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Mental strength affects your performance levels. Not just in sports either. Also before an exam or at work. But how do we achieve that mental state when we perform at our best? Swiss researchers Marc Bächinger and Sarah Meissner from the Zurich University of Technology (ETH) have developed a method that enables you to boost your mental strength through training.

When Sarah Meissner plays table tennis in her free time, she always tries to pause between serves and consciously focus for a moment on a particular part of her body. On her fingertips, for example. She also pays attention to her breathing. These are mental strategies that help her stay focused. “There are always moments when I realize: I’m not focused now,” she says. This is usually the moment when her performance level drops and she loses a point.


In collaboration with Marc Bächinger, she developed a method that can be used to train the state of concentration: MyFlow. Their system is stunningly simple. Using an eye tracker, the system can “see” from the size of pupils whether we are mentally ready to give our peak level of performance. “When we are tense, stressed or even in a panic, our pupils dilate,” Bächinger explains. “When we become sleepy, on the other hand, they contract.” That state of mental strength is represented graphically in the system.

The potential of applications that are possible is enormous. They range from training tools for athletes through to medical therapies (e.g. for stress), to an app for mobile phones with relaxation exercises for everyday. Bächinger and Meissner plan to establish a company soon to bring MyFlow to the market.

Mental training

The duo already has a preliminary prototype. Bächinger designed software for VR goggles. When you put those on, a pointer indicates the degree of mental strength. On that basis, you can try to adjust the mental state that you are in and thereby improve your mental strength. Bächinger and Meissner aim to start mental training for athletes. With the help of their feedback, they plan to fine-tune the software. “We are still looking for interested juniors and elite athletes to test our new software,” Meissner explains.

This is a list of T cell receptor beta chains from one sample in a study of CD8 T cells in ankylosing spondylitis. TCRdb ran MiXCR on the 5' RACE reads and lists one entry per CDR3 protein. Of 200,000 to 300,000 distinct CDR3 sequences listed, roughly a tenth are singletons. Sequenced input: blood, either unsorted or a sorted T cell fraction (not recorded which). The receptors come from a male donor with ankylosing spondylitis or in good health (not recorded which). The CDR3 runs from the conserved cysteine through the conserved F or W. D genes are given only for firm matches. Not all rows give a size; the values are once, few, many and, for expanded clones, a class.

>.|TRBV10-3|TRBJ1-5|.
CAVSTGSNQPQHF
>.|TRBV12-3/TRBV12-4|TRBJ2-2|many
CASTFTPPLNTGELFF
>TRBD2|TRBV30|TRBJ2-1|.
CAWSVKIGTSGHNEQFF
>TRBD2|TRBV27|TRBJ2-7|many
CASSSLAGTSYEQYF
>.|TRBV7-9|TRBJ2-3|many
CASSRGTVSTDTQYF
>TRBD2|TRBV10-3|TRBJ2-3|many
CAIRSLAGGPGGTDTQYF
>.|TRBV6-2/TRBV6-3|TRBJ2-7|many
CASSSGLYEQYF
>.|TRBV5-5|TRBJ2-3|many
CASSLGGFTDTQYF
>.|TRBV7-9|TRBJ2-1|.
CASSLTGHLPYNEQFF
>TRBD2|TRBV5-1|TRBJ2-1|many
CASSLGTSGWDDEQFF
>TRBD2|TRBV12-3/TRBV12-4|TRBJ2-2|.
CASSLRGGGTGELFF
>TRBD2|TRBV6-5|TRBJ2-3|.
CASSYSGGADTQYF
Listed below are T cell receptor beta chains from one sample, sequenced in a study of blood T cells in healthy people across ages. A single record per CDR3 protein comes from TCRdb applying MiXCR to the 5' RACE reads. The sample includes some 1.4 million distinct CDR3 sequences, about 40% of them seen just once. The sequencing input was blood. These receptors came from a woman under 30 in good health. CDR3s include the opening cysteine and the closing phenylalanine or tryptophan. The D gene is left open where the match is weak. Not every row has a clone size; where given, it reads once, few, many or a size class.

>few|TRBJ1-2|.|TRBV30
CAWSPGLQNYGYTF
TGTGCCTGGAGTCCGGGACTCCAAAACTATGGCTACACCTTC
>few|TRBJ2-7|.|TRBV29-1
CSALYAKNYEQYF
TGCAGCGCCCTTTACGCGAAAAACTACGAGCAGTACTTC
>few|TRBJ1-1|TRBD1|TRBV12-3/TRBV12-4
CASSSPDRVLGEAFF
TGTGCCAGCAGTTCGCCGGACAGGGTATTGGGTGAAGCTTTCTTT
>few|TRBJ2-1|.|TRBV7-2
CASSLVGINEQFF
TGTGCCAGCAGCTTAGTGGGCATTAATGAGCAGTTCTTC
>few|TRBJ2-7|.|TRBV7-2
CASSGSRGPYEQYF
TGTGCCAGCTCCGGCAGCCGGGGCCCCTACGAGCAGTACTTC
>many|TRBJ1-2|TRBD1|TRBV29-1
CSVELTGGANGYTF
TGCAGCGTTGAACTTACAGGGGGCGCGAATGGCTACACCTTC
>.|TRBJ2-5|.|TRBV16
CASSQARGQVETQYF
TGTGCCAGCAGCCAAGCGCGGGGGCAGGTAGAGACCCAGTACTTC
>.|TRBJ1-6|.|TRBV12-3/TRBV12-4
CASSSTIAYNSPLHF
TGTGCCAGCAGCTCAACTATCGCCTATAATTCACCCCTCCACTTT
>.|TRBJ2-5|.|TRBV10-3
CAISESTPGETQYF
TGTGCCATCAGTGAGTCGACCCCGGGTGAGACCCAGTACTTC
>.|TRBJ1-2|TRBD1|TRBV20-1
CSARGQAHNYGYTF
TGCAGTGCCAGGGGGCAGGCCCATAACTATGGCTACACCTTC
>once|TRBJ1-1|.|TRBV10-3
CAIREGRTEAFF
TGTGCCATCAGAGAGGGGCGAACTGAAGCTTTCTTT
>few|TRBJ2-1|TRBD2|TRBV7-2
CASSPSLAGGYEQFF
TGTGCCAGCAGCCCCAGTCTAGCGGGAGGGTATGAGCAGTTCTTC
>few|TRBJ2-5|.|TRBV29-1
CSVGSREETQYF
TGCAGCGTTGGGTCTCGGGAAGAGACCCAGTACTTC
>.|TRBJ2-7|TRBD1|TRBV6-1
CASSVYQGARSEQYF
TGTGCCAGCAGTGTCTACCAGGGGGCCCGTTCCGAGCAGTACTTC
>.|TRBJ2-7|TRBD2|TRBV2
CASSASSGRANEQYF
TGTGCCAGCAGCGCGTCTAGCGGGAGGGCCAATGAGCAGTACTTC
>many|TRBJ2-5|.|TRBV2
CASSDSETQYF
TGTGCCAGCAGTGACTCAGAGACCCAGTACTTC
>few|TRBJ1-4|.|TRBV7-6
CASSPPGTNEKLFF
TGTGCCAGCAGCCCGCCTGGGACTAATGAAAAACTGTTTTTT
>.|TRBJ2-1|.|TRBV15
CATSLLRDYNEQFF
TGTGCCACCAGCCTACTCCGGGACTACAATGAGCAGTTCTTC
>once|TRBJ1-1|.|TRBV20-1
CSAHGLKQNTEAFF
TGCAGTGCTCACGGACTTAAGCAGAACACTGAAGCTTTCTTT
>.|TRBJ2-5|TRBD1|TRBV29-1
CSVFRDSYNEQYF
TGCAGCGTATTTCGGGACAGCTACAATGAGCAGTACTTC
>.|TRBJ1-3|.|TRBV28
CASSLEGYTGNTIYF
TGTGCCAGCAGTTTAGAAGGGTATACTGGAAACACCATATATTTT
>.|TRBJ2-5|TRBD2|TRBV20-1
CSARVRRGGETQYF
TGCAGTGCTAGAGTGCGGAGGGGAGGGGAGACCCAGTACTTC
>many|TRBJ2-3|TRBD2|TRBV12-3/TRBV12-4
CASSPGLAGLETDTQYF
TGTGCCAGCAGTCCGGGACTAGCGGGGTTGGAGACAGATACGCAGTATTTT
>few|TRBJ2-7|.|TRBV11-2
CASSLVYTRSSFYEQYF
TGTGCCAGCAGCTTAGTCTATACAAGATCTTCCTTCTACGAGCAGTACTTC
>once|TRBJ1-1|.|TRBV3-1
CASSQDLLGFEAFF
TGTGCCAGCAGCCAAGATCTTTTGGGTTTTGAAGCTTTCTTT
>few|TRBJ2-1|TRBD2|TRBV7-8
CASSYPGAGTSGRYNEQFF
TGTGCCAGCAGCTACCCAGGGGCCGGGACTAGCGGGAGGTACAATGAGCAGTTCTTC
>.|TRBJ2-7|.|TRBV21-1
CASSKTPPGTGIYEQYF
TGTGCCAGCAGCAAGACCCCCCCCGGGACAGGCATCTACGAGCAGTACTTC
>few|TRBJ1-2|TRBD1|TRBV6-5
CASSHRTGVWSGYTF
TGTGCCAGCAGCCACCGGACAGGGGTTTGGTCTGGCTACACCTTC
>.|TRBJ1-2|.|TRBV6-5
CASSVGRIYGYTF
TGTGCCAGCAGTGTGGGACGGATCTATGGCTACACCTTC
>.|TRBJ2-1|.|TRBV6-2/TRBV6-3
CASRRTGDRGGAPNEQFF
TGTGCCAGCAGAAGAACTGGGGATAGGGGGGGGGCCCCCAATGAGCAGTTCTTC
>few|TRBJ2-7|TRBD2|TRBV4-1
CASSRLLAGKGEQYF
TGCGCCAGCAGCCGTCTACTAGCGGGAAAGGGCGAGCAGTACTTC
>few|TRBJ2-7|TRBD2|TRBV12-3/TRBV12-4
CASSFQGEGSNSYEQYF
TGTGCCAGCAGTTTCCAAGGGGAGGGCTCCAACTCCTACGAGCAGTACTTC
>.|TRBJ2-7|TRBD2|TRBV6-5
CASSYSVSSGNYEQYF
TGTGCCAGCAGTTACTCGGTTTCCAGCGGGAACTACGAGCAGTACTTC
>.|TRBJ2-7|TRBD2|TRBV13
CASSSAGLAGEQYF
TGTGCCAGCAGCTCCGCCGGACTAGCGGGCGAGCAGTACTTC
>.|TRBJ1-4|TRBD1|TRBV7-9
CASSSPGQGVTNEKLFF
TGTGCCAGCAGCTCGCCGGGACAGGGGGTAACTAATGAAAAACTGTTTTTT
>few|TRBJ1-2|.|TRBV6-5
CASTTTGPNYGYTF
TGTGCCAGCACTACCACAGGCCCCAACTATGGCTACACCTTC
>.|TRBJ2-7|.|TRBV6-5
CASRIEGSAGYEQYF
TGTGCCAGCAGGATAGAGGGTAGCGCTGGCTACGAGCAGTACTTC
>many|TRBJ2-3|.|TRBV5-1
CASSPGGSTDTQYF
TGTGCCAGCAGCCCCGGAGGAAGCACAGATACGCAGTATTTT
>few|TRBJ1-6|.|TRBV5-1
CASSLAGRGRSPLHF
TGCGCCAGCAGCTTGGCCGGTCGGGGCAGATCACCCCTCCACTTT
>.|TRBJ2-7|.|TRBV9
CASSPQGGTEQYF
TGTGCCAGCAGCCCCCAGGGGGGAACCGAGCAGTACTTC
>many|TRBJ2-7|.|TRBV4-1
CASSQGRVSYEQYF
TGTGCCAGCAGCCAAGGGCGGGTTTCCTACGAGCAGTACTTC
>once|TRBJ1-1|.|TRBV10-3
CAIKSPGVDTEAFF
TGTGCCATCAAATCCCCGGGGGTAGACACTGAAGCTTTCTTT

The long-term goal is to make the method compatible with smartphones. “Then you could get real-time feedback on your mobile phone about your own mental state,” says Meissner, “You would then be able to influence that state in a targeted way.”

Sleep problems

However, in order to make such an app for mobile phones a reality, MyFlow has yet to prove itself in practice. This is because lighting conditions still pose a problem. “Light dilates or contracts our pupils much more than the degree of mental strength,” Bächinger goes on to explain. But in order to function in everyday life, the software must recognize decisive changes just as much in the shade as in bright sunlight. “That’s a technological challenge,” Bächinger believes. “But it is achievable.”

Bächinger has since successfully used his system MyFlow for his own sleep problems. The future as an independent entrepreneur where he planned to market MyFlow led to fretful and sleepless nights. But he trained these away with the help of MyFlow. “If I couldn’t fall asleep, I tried not to think about anything. During the day, he honed this strategy (called Blank Mind) with the help of MyFlow. He managed to get better and better at it. “In the meantime, I sleep quite well again,” he adds.

Also interesting: Light algorithm limits staring at a smartphone for a better night’s sleep